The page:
Leadership Waxahachie spent the day in “culture” shock as they dove into the world of fine arts Thursday, Dec. 20.
Beginning their arts and culture day at the Waxahachie Chautauqua, members of the leadership team were enlightened on such organizations as the Waxahachie Arts Council, the Chautauqua, the Waxahachie Symphony, Bethlehem Revisited and the Waxahachie Community Theater.
Speaking on behalf of the Arts Council, President Liz Tull explained that the council helps fund all the organizations represented at the meeting.
“We receive 25 percent from the city’s hotel/motel tax,” Tull said. “And then we distribute that money to each group. So as you can see, the arts council is very important to the community.”
Following Tull’s introduction, Kirk Hunter and Maureen Moore of the Chautauqua Preservation Society provided background information about the Chautauqua and the impact it has had on the community.
“Right now, we are sitting in one of the most incredible buildings ever designed,” Hunter said. “This place is a true testament of what can happen when a small group of people, with like minds, can do.”
Sherry Dyess was on hand representing the Waxahachie Symphony. She serves as the president of the organization and said their main objective is to expose children to all types of music.
“We host several concerts and events throughout the course of the year,” Dyess said. “We want to encourage people to bring their children to these events. We want them to be well-rounded individuals and understand that there are many genres of music available to them.”
In addition to hosting concerts and events, the organization is also committed to giving back to the community by providing music programs specifically for children, its Belles and Beaus program and funding scholarships.
Co-chair for Bethlehem Revisited Hilda Chapman said they are thankful for the financial support they receive from the Arts Council, because it takes a lot to produce a dramatization such as theirs.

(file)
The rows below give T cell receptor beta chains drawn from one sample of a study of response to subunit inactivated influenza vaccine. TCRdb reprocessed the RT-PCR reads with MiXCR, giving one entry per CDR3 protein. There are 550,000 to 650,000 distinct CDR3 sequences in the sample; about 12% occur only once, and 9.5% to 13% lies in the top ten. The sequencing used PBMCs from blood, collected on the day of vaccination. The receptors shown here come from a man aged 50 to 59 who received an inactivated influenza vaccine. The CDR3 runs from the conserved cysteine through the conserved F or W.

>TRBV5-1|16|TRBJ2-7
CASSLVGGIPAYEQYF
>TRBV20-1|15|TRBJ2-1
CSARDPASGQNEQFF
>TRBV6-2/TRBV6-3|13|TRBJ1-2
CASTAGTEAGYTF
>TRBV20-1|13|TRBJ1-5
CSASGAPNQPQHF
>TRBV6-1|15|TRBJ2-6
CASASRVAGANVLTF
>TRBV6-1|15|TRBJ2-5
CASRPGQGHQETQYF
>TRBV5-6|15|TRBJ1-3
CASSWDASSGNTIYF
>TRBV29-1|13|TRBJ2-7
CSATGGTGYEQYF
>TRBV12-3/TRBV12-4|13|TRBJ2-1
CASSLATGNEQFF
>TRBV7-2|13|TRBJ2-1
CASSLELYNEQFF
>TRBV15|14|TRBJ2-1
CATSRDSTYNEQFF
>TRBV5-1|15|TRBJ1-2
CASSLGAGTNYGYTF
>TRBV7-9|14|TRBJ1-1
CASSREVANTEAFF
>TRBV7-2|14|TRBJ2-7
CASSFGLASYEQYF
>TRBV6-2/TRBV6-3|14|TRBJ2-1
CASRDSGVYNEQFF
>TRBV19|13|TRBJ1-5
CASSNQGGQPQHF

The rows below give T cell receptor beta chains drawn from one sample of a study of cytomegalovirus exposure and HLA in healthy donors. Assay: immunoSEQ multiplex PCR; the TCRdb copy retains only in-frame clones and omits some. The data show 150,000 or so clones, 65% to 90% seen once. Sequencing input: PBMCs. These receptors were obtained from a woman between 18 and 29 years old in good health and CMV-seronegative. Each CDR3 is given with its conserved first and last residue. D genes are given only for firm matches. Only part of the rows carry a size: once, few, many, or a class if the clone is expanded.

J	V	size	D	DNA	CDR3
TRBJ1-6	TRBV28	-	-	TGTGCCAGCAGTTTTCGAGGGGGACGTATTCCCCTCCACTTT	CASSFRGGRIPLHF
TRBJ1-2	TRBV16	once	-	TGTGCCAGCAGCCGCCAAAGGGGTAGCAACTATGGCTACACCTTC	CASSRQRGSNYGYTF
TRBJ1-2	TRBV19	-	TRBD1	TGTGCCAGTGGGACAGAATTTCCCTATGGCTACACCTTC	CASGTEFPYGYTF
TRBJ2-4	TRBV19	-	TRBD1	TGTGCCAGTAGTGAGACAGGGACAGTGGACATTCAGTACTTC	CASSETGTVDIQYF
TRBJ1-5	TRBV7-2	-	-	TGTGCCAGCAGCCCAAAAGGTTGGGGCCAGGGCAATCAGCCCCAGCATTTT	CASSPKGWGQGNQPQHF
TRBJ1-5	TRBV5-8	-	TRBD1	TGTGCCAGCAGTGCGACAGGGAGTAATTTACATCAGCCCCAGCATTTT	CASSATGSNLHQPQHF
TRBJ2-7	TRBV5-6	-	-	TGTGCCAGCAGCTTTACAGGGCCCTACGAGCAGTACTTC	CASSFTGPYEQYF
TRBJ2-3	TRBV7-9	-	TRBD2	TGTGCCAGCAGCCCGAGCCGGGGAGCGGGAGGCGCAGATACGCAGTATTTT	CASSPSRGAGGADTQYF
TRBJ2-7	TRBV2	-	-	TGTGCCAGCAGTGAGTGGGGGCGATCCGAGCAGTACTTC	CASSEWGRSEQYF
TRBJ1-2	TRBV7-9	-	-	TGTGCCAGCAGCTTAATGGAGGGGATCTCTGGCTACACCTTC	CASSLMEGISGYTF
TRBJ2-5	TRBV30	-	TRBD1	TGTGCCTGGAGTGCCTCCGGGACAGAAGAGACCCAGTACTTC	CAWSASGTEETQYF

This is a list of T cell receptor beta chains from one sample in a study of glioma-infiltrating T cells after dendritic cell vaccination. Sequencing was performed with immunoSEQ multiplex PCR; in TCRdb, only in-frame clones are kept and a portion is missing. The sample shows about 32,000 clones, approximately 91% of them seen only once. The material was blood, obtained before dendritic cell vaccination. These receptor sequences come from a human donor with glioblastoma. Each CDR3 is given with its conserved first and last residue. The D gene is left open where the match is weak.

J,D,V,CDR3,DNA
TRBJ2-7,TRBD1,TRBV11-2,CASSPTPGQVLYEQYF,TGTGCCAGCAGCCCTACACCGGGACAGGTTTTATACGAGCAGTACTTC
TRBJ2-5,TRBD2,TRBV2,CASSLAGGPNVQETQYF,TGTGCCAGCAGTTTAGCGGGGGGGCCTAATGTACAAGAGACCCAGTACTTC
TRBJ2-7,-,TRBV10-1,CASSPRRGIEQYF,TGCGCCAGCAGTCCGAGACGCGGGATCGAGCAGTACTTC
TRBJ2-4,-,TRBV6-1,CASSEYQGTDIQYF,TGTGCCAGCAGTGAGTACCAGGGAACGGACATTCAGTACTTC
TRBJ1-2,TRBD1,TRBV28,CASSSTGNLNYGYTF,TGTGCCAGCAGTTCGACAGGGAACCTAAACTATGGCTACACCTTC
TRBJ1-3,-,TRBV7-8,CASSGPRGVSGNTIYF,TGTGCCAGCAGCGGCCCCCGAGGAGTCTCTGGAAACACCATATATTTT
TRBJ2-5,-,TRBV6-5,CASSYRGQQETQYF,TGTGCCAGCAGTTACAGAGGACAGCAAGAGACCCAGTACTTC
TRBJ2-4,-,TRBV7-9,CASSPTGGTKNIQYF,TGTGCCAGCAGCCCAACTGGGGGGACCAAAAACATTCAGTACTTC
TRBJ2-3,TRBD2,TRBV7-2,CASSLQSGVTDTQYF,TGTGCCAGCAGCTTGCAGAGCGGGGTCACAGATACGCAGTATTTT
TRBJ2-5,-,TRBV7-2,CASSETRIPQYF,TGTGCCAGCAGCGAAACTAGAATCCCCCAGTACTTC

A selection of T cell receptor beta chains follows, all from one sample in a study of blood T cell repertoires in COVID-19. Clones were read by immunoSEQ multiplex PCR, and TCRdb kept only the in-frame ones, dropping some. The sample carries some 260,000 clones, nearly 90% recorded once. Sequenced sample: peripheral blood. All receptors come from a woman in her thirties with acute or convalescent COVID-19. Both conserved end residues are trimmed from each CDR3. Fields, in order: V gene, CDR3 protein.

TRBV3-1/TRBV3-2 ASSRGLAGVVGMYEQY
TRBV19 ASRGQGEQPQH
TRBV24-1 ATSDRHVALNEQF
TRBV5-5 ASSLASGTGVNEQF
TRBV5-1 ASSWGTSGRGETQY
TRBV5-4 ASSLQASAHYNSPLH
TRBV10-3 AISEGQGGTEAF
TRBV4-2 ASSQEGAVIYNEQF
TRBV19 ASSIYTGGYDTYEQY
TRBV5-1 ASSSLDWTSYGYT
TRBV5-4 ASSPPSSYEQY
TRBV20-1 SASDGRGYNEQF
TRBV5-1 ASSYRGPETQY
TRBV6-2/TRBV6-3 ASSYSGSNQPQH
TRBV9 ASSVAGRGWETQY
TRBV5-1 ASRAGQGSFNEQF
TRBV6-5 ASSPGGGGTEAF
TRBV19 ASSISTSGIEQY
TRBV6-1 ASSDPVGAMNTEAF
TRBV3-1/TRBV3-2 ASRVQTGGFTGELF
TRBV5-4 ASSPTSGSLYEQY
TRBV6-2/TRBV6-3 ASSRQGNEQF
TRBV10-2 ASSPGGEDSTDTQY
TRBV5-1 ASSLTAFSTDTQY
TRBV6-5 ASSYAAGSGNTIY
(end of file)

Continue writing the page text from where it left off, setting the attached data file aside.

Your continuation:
“Each year, we have seen this show grow by leaps and bounds,” Chapman said. “The first year of our production it was half the size it is now, and it takes many cast members and volunteers to make this happen each year.”
Waxahachie Community Theater Executive Director Kasi Jones explained to the members in attendance that without the funds from the arts council and Chautauqua building, they would have a really tough time.
“The monies from the council help us to produce really great shows for the people in the community,” Jones said. “We perform two productions a year in this very building (referring to the Chautauqua), and couldn’t do what we do without their support.”
After their stay at the Chautauqua, members of the leadership team ventured over to the Ellis County Museum where they received some historical facts from Shannon Simpson, Paul Stevens and Becky Kauffman.
Kauffman spoke on Historic Waxahachie Inc. Stevens discussed with the group the purpose of the Waxahachie Heritage Preservation Commission. And Simpson spoke on the historical background of the museum.
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